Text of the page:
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Fatal skin disease in dolphins linked to climate crisis

It’s the first time that scientists have been able to attribute a cause to the condition since it appeared 15 years ago in bottlenose dolphins

Louise Boyle
Senior Climate Correspondent in New York
Monday 28 December 2020 17:59 GMT
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A Burrunan dolphin in Australia suffering from the fatal skin disease which scientists have linked to the climate crisis
A Burrunan dolphin in Australia suffering from the fatal skin disease which scientists have linked to the climate crisis (Kate Robb © Marine Mammal Foundation)
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A fatal skin disease in dolphins has been linked to the climate crisis, according to a new study.

The research, published this month in Scientific Reports,  found that the condition is related to the drop in salinity of coastal waters caused by more frequent and devastating storms.

The study was conducted by a team from the Marine Mammal Center in Sausalito, California - the world’s largest marine mammal hospital - and Australian researchers.

It is the first time that scientists have been able to attribute a cause to the condition, known as “freshwater skin disease”, since it first appeared 15 years ago in bottlenose dolphins. The condition has been discovered in the marine mammals in different parts of the world.

“This devastating skin disease has been killing dolphins since Hurricane Katrina, and we’re pleased to finally define the problem,” said Dr Pádraig Duignan, chief pathologist at the Marine Mammal Center.

“With a record hurricane season in the Gulf of Mexico this year and more intense storm systems worldwide due to climate change, we can absolutely expect to see more of these devastating outbreaks killing dolphins.”

2020 broke the record for the number of Atlantic storms strong enough to be given names in a single season. The climate crisis is fueling powerful hurricanes, scientists say. This is because tropical cyclones use warm, moist air as fuel and, as oceans heat up, more of this fuel is becoming available.

Significant outbreaks of the disease have been discovered in recent years in dolphins swimming in waters off the US states of Louisiana, Mississippi, Alabama, Florida and Texas, along with Australia.

Where the outbreaks occurred, a dramatic drop in the saltiness of the water was the common factor.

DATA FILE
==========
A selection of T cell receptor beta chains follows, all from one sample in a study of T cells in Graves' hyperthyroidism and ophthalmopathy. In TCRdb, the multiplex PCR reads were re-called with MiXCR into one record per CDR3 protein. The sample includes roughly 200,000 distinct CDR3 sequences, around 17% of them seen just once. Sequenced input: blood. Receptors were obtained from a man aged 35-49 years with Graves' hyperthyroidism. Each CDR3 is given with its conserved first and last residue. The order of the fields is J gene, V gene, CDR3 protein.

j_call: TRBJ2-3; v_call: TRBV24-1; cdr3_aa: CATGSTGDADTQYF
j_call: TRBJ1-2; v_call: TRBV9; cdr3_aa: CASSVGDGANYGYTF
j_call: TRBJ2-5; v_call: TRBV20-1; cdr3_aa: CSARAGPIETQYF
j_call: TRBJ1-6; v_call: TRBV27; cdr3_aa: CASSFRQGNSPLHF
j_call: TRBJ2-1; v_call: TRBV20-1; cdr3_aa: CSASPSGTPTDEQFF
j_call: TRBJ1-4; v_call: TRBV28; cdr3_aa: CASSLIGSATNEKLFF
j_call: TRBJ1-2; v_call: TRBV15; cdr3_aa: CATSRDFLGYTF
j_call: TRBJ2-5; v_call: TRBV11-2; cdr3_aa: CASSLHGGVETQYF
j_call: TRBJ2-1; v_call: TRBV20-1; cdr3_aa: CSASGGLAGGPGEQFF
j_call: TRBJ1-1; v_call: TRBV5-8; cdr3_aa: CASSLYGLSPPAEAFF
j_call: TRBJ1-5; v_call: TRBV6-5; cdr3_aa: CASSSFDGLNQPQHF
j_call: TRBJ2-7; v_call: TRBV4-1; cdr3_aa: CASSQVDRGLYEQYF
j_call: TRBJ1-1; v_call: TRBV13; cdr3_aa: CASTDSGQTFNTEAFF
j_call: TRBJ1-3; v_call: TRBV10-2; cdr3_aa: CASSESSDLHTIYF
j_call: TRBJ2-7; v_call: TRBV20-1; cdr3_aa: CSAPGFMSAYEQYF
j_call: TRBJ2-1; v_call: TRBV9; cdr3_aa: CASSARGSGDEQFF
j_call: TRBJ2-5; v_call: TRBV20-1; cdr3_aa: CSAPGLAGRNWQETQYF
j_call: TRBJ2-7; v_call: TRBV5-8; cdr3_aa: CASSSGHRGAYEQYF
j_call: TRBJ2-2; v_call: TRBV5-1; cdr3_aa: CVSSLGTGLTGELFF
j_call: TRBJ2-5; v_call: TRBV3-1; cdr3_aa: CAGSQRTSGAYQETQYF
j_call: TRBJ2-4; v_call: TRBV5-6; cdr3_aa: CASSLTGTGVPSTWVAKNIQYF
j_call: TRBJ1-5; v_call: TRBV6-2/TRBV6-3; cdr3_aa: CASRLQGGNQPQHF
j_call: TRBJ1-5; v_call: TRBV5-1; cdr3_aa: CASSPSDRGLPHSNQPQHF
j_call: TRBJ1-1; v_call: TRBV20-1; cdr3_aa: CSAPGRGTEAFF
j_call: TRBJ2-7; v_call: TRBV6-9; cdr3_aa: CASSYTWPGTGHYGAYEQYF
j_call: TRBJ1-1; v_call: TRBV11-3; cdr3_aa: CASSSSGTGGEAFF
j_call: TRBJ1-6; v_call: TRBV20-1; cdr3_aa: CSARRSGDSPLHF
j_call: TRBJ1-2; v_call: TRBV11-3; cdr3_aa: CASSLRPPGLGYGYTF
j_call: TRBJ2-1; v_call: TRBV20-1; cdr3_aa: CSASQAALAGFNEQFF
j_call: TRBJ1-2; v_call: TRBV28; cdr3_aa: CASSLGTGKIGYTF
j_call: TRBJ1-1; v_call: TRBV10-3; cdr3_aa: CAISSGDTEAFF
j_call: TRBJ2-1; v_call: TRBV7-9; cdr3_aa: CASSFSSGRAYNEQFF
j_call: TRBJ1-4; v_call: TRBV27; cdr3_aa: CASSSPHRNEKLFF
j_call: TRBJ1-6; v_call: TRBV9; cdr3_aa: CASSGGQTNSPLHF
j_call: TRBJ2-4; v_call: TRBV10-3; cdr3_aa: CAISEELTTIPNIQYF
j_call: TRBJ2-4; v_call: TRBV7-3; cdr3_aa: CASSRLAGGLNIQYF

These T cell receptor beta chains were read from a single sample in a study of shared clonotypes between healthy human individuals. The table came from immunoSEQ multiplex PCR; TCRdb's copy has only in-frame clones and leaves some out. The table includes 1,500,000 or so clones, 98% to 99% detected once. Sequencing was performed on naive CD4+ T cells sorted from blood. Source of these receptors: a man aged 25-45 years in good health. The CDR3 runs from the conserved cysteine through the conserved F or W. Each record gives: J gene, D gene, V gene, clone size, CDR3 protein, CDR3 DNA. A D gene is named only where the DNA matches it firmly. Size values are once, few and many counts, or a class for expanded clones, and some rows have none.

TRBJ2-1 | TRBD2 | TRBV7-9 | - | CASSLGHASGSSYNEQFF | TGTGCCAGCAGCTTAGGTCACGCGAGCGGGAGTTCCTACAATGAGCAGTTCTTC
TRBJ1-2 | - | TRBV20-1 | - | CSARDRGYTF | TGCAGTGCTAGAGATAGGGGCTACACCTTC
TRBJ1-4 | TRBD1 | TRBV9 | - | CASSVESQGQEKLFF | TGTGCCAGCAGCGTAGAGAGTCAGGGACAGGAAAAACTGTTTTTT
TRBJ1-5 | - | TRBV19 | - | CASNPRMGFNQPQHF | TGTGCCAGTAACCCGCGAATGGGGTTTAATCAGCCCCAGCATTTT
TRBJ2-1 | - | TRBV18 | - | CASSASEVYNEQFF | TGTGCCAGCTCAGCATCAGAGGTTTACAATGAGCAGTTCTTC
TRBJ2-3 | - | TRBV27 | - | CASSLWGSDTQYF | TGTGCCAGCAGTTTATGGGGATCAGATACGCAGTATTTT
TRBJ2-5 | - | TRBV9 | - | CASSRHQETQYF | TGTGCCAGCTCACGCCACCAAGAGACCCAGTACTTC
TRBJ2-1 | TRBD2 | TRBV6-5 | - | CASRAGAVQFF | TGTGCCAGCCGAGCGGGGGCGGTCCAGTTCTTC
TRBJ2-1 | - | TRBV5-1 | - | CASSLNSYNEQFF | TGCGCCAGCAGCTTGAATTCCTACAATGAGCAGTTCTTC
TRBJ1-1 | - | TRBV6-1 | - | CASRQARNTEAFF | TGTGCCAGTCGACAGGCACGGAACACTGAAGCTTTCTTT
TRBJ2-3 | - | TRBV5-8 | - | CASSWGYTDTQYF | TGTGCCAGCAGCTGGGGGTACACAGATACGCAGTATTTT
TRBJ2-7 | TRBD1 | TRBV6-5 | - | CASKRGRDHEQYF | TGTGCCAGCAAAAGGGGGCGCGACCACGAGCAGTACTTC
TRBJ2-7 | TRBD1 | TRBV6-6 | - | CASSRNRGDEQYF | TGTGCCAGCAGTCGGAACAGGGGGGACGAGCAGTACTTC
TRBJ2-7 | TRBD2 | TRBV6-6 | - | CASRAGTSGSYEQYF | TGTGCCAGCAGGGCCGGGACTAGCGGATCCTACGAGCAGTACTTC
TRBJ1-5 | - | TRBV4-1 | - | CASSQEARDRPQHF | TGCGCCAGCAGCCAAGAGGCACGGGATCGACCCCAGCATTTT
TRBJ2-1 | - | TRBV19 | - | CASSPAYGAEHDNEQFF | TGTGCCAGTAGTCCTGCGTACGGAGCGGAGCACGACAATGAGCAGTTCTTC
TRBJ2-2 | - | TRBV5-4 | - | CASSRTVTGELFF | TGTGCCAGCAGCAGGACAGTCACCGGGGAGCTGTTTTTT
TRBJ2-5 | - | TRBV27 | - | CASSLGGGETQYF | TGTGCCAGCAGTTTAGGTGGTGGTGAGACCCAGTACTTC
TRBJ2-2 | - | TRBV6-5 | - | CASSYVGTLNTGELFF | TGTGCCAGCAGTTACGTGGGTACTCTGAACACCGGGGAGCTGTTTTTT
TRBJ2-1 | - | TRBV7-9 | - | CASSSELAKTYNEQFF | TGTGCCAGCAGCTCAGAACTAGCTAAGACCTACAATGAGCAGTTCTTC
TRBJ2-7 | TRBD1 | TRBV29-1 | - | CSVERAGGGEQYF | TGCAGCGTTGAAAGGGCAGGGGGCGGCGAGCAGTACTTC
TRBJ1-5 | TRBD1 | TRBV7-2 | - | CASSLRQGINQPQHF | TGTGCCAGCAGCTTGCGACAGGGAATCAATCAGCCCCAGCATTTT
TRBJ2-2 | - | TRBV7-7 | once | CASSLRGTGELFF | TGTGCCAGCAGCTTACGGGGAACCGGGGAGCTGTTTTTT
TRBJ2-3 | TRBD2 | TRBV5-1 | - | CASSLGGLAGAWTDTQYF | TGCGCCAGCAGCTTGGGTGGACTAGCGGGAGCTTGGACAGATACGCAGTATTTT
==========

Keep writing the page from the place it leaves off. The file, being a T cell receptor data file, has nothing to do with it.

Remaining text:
Coastal dolphins can cope with seasonal variations in salinity in their marine habitats but they do not live in freshwater.

Severe hurricanes and cyclones, particularly if preceded by drought conditions, are dumping unusual volumes of rain that flip coastal waters to freshwater, the study noted.

After large storms like hurricanes Katrina and Harvey, which both battered the Gulf region, these conditions can last for months. Following Katrina in 2005, the deadly skin disease was first discovered on around 40 bottlenose dolphins near New Orleans.

Researchers found that the condition is related to the drop in salinity of coastal waters caused by more frequent and devastating storms (Kate Robb © Marine Mammal Foundation)

As the climate crisis deepens, the outlook for dolphins is concerning. In Australia, the researchers note that an outbreak has impacted the threatened species of Burrunan dolphin.

However Dr Duignan said that the findings had shed light on the disease and would allow scientists and conservationists to figure out how to better protect coastal dolphin communities.

Separately, the International Union for Conservation of Nature’s “Red List” of endangered species published findings this month that said all four known freshwater dolphin species are threatened with extinction, in part due to the climate crisis.

Craig Hilton-Taylor, from IUCN, said the impact of human activity was a driver for many species being on the brink of being wiped out.

“All of these things are down to human activities, whether it’s direct hunting or fishing or harvesting of the species, to introducing invasive species, changing habitats to agriculture, urbanization, climate change,” he told AP. “The human footprint is everywhere.”

The tucuxi, a small gray dolphin found in the Amazon River system, is now listed as “endangered.” Its numbers have been severely depleted by human activity, including fishing gear, the damming of rivers and pollution. Previously there wasn't enough information to determine its status.

IUCN cites three other freshwater dolphin species — the Amazon river dolphin, the South Asian river dolphin and the Yangtze River dolphin in China, though it may already be extinct — as threatened, along with the Yangtze finless porpoise.

AP contributed to this report

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